Lesson 17: Understanding the New Google Sheets
Understanding the new Google Sheets
Google Sheets is an update and rebranding of what used to be called Google Spreadsheets, Google Drive's online spreadsheet app. It includes several new features that will make it easier to create spreadsheets and to share and edit them in Google Drive. We'd like to offer you a brief overview of Google Sheets, as well as answer some of the questions you may have about it.
What's new in Google Sheets?
Google Sheets is similar to Google Spreadsheets; however, it does have some exciting new features. Here are a few of the most useful and important:
- Working offline. Google Sheets allows you to set up offline access in the Chrome browser. Once you've done this, you can create and edit spreadsheets from Chrome even when you don't have an Internet connection. Google Sheets will automatically sync and update when you reconnect to the Internet.
- Filter views. In Google Sheets, you can apply a filter view that will filter a shared spreadsheet for you without disturbing other users who may be working on it. You can also name and save multiple filter views so you don't have to re-create them each time you want to filter your data.
- Function help. When you start entering a formula in Google Sheets, you will see a pop-up dialog like the one below, which will suggest and define functions and their arguments. You'll also see a link to follow if you need more information about a function.
- Custom number formatting. In Google Sheets, if you don't like the number, currency, or date format options available, you can create your own. Your new format will even be saved to the number formatting drop-down menu, so you'll be able to easily reuse it.
- Custom rules for conditional formatting. You may have used conditional formatting in Excel or Google Spreadsheets to change the format of cells based on the data they contain. Google Sheets allows you to create rules for conditional formatting based on custom formulas, and these formulas can call on data outside the cell you're formatting.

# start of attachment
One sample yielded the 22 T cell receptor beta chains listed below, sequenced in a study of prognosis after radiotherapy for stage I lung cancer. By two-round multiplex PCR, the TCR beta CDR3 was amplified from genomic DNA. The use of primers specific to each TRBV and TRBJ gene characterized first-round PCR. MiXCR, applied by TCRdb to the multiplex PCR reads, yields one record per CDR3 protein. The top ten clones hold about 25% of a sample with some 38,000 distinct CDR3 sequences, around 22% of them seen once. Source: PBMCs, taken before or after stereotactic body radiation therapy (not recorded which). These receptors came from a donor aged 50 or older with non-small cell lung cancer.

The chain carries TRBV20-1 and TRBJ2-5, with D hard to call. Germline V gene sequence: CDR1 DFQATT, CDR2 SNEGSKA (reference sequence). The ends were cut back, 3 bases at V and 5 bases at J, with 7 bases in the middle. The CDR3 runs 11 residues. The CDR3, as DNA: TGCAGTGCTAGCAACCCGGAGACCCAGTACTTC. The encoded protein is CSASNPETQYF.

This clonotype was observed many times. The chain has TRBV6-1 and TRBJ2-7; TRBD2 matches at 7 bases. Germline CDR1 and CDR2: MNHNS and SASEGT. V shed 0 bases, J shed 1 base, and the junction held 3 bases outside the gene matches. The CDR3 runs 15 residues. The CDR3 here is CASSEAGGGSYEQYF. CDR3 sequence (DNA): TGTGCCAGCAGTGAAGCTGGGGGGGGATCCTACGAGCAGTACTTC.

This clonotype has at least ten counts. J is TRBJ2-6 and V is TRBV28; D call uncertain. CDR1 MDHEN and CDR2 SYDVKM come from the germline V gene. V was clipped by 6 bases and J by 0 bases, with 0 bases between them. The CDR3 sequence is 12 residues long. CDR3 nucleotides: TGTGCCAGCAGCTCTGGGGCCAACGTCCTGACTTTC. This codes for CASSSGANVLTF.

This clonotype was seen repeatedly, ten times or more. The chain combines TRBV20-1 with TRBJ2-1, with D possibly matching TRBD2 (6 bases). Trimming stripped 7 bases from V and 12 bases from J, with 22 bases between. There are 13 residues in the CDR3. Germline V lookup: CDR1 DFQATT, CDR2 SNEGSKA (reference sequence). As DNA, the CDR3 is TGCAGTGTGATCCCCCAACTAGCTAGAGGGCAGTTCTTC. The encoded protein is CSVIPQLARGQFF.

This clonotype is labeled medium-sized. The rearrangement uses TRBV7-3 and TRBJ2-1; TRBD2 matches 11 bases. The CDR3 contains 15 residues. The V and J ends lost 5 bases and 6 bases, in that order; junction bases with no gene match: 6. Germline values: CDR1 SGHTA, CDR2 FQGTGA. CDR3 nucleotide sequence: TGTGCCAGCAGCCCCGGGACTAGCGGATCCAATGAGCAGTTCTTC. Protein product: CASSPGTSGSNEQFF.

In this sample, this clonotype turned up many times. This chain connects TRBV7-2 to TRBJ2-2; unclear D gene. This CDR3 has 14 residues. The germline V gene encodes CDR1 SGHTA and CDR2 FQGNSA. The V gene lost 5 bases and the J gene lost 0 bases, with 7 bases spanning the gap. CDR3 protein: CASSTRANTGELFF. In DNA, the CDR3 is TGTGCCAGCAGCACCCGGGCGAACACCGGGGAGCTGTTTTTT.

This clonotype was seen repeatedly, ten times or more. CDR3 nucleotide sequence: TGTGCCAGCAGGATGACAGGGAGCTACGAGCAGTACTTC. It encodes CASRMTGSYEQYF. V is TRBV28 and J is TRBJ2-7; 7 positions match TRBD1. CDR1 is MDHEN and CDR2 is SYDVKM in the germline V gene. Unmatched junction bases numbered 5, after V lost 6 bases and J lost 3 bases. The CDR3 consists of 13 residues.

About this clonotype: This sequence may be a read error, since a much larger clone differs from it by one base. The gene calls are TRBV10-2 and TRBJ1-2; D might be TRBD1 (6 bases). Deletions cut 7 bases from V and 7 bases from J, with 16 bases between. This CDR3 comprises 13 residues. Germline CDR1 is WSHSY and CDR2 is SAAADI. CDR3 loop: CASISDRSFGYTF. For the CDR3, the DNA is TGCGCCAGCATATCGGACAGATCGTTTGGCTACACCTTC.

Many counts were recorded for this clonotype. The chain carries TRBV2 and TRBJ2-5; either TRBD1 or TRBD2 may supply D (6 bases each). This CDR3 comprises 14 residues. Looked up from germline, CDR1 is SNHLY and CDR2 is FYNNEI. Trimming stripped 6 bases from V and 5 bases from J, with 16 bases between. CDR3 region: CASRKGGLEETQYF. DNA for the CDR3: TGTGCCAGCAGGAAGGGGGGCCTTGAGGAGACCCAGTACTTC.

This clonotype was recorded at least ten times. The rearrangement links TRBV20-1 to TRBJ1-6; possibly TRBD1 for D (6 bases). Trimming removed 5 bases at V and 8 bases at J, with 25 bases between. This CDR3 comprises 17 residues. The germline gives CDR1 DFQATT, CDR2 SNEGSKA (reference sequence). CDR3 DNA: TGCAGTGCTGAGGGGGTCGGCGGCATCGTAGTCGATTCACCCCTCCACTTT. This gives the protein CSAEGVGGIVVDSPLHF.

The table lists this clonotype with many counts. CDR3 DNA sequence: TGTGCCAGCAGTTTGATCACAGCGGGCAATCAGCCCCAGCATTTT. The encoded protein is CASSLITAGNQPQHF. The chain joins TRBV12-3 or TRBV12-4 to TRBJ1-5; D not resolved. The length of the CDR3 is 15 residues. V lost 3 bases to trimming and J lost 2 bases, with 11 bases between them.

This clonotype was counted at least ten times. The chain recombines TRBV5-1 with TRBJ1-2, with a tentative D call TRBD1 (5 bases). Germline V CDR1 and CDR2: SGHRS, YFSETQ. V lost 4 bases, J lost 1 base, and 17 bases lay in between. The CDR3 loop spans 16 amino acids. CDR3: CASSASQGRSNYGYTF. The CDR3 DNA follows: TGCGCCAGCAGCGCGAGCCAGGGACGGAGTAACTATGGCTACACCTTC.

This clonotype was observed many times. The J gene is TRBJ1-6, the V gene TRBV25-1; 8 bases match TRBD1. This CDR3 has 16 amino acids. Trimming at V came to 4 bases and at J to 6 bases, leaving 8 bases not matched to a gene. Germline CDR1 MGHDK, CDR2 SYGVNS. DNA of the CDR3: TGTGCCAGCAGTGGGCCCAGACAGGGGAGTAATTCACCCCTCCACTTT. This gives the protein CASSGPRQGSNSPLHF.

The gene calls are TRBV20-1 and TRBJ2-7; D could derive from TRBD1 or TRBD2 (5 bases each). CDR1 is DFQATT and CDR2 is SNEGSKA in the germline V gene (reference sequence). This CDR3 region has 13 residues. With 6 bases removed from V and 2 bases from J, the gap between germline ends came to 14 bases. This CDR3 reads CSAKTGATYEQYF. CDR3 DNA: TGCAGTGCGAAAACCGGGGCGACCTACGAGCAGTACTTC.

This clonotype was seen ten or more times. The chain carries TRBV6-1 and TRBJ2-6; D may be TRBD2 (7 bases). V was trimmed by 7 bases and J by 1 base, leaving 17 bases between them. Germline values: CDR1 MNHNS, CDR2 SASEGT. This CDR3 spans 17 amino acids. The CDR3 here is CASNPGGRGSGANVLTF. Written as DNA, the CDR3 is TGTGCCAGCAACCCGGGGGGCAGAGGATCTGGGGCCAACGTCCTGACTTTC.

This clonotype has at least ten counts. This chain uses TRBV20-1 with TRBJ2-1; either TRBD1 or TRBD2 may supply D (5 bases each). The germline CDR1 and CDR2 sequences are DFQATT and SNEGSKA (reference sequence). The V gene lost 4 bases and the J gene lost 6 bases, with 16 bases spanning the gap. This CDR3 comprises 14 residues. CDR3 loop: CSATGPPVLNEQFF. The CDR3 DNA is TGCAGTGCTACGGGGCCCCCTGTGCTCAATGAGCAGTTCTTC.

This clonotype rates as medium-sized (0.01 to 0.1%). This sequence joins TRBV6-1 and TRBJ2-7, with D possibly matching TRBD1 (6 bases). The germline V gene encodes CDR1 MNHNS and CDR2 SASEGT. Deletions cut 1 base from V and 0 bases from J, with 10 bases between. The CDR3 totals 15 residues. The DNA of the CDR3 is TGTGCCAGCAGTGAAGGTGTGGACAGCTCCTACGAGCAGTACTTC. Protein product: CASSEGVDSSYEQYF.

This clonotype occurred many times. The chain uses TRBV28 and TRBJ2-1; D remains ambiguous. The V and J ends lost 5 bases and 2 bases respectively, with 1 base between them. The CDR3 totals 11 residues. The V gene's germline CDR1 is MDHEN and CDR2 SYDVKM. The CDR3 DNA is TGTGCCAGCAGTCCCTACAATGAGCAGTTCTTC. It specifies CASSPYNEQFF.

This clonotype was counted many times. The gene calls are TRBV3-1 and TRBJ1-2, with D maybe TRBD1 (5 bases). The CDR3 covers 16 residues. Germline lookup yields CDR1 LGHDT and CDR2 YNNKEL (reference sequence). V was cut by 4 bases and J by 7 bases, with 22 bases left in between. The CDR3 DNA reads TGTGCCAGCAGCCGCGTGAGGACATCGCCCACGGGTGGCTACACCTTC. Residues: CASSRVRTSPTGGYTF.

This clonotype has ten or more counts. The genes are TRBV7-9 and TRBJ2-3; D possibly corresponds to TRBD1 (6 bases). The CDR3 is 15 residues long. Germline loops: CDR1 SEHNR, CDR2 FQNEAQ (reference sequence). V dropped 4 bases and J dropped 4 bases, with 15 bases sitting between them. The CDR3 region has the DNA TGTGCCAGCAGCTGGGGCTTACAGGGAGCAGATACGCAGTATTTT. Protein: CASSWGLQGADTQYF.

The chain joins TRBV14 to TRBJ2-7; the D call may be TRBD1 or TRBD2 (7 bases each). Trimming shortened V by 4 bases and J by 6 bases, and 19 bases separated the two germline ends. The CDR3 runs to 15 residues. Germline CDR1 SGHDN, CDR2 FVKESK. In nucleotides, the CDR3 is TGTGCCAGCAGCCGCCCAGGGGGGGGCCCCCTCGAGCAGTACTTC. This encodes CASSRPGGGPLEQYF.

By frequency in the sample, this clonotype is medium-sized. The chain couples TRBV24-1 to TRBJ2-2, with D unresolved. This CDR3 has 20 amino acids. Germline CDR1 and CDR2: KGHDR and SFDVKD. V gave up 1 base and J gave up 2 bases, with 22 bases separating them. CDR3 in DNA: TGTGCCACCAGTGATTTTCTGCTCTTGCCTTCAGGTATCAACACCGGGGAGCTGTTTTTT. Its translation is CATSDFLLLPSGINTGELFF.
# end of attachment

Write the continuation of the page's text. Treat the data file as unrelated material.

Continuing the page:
- Google Sheets add-ons. You may already be familiar with the Google Drive Add-on store, but now Google Sheets has an Add-on store of its own. You can access it by clicking the Add-on menu in any Google Sheets spreadsheet and selecting Get Add-ons.
How can I switch to Google Sheets?
All of your new and existing spreadsheets will automatically be in the new Google Sheets format—you don't have to do anything.
How can I tell if my spreadsheet is in the new format or the old one?
The new format actually looks similar to the old one. The easiest way to tell which one your spreadsheet is in is to check for the Decrease decimal places and Increase decimal places buttons above the spreadsheet. If you see them, you'll know your spreadsheet is in the new format. Otherwise, it's in the old one.
Can I still create spreadsheets in the old format?
No. Google migrated to the new format in 2014, and they converted all new and existing spreadsheets to the new format.
Can I use Google Sheets on my mobile device?
Yes. In fact, Google Sheets has its own app, which can be downloaded from Google Play (for Android) or the App Store (for iOS devices). You can also continue to access Google Sheets through the Google Drive app or your device's browser.